Raunch Culture – 3rd Wave Feminism
Third-wave feminism began in the early 1990s, coined by Naomi Wolf, it was a response to the generation gap between the feminist movement of the 1960’s and ’70’s, challenging and recontextualising some of the definitions of femininity that grew out of that earlier period. In particular, the third-wave sees women’s lives as intersectional, demonstrating a pluralism towards race, ethnicity, class, religion, gender and nationality when discussing feminism.
According to Barker and Jane (2016), third wave feminism, which is regarded as having begun in the mid-90’s is the ‘rebellion of younger women against what was perceived as the prescriptive, pushy and ‘sex negative’ approach of older feminists.’ (344) and put forward the following recognisable characteristics:
- an emphasis on the differences among women due to race, ethnicity, class, nationality, religion
- individual and do-it-yourself (DIY) tactics
- fluid and multiple subject positions and identities
- the reappropriation of derogatory terms such as ‘slut’ and ‘bitch’ for liberatory purposes
- sex positivity
According to Ariel Levy, in her book Female Chauvinist Pigs raunch culture is ‘a product of the unresolved feminist sex wars – the conflict between the women’s movement and the sexual revolution‘ (2006:74). In other words, while on the one hand, the idea of liberation involves new freedoms for sexual exhibition, experimentation and presentation, on the other, it may well be playing out the same old patterns of exploitation, objectification and misogyny?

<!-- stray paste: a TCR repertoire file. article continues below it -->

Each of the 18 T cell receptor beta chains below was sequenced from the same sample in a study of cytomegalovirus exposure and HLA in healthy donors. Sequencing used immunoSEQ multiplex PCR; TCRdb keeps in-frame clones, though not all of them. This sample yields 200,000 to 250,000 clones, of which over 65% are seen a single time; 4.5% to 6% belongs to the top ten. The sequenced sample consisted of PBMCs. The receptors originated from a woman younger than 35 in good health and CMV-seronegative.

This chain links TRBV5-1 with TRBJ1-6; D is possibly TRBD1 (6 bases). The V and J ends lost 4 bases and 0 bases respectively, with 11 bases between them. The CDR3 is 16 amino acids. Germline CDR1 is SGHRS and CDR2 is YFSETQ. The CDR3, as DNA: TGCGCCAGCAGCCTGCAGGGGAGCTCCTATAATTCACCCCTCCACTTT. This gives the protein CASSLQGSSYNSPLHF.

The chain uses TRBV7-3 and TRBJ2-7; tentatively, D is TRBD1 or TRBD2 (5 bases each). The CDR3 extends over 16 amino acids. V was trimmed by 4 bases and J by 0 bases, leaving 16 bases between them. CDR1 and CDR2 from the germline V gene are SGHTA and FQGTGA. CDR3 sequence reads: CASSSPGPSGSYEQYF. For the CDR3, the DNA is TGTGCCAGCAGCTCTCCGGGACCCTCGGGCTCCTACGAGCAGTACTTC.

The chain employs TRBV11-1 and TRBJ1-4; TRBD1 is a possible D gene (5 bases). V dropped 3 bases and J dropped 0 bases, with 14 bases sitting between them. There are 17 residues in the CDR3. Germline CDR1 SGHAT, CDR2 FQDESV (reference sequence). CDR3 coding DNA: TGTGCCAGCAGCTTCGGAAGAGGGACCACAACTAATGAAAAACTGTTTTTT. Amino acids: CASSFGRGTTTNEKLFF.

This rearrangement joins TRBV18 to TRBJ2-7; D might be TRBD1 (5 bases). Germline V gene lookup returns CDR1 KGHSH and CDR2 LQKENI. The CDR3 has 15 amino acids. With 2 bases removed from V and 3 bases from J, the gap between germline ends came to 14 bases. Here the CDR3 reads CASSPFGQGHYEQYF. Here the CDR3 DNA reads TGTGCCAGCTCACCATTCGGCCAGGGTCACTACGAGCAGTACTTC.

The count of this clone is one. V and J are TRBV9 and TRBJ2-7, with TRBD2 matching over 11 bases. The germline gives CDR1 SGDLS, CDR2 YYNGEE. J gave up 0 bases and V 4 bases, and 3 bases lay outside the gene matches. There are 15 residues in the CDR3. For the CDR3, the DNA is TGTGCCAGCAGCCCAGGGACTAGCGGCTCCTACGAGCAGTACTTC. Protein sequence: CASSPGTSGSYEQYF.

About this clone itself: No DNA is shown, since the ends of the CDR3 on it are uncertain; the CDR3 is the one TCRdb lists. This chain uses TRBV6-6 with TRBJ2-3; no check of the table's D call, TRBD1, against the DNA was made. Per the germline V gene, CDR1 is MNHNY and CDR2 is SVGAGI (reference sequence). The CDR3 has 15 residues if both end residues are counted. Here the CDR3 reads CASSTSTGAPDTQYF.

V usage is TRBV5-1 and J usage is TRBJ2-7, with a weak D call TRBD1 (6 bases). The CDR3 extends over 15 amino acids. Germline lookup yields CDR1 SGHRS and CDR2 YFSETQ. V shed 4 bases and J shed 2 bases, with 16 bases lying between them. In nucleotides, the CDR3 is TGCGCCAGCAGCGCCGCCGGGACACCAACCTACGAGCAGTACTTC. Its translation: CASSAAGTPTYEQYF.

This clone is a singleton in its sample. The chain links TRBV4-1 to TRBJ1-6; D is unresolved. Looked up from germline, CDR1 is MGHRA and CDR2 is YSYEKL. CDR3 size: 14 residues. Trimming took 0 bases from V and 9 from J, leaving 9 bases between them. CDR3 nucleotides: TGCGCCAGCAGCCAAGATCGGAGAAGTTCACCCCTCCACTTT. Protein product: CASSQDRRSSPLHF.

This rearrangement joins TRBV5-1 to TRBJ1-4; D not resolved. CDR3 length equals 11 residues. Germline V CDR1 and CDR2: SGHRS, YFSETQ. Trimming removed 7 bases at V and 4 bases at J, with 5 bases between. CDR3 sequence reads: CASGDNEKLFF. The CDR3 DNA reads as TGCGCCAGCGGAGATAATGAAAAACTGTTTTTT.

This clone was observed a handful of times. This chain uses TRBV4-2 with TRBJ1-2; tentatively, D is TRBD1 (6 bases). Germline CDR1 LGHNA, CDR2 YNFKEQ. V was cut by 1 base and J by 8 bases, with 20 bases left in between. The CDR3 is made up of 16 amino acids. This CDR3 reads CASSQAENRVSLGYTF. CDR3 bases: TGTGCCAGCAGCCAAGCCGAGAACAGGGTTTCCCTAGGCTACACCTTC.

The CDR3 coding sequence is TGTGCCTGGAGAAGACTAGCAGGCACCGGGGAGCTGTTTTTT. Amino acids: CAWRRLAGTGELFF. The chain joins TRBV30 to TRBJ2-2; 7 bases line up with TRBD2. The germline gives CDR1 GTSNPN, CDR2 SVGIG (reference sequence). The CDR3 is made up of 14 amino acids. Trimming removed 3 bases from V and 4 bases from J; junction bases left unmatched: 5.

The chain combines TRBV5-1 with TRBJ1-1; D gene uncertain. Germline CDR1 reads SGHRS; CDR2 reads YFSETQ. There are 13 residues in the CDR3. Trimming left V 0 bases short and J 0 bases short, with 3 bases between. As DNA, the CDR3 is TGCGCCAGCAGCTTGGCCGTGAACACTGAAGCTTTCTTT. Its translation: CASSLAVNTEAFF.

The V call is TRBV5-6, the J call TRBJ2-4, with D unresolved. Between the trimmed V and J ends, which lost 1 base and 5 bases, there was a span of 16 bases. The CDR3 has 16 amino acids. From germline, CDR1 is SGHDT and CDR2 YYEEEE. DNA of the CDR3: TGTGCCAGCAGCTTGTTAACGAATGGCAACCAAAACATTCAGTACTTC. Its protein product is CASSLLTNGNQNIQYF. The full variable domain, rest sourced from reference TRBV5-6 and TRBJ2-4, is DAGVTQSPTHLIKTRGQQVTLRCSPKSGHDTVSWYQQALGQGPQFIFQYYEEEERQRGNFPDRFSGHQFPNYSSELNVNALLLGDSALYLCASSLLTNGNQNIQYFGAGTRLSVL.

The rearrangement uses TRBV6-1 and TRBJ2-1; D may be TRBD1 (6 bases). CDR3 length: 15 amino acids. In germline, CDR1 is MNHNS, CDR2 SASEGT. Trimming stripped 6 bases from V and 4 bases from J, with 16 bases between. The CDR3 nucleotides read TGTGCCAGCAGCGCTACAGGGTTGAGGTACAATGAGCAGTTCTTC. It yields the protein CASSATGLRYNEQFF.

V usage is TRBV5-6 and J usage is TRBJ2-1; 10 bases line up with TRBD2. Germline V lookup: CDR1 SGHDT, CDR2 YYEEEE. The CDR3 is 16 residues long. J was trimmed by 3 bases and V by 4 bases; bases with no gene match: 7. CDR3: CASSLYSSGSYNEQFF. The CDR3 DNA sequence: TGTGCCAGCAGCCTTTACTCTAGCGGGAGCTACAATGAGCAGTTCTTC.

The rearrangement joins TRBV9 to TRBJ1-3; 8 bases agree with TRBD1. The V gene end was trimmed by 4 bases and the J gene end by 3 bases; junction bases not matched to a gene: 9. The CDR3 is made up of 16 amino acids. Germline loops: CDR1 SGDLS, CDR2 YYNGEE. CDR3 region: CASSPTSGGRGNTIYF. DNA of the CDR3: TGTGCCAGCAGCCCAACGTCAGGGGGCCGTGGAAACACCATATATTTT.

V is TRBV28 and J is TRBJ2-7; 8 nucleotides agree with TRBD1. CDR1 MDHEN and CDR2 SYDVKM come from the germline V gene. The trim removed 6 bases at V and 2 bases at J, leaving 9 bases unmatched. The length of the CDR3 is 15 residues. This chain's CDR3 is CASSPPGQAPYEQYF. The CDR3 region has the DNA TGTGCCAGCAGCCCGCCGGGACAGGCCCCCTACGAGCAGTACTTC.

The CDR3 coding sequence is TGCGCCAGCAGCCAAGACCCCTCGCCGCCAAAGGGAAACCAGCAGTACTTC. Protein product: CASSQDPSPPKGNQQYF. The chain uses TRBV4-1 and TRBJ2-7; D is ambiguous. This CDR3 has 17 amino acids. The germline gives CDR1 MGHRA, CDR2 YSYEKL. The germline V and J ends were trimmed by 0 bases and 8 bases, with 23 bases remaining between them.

Watch the following video by Miley Cyrus and have a read of some of the (over) 1 million comments – which suggests that this is clearly a high contested and provocative cultural topic.
‘Raunch culture is the sexualised performance of women in the media that can play into male stereotypes of women as highly sexually available, where its performers believe they are powerful owners of their own sexuality’Hendry & Stephenson (2018:50)
3rd to 4th wave feminist critical thinking
The shift in critical feminist studies that reconciles exploitation against empowerment illustrates the shift in feminist thinking towards the 3rd Wave of feminist thought, see for example, groups such as Third Wave Foundation. However, a 4th wave feminism also looked to explore these contradictary arguments and further sought to recognise and use the emancipatory tools of new social platforms to connect, share and develop new perspectives, experiences and responses to oppression, ‘tools that are allowing women to build a strong, popular, reactive movement online‘ (Cochrane, 2013). As such, from the radical stance of #MeToo to the Free the Nipple campaign, which Miley Cyrus endorsed and supported (which may encourage you to re-evaluate your initial reading of her video Wrecking Ball above), the use of new media technologies has been a clear demarcation for broadening out the discussion and arguments that are played out in this line of critical thinking.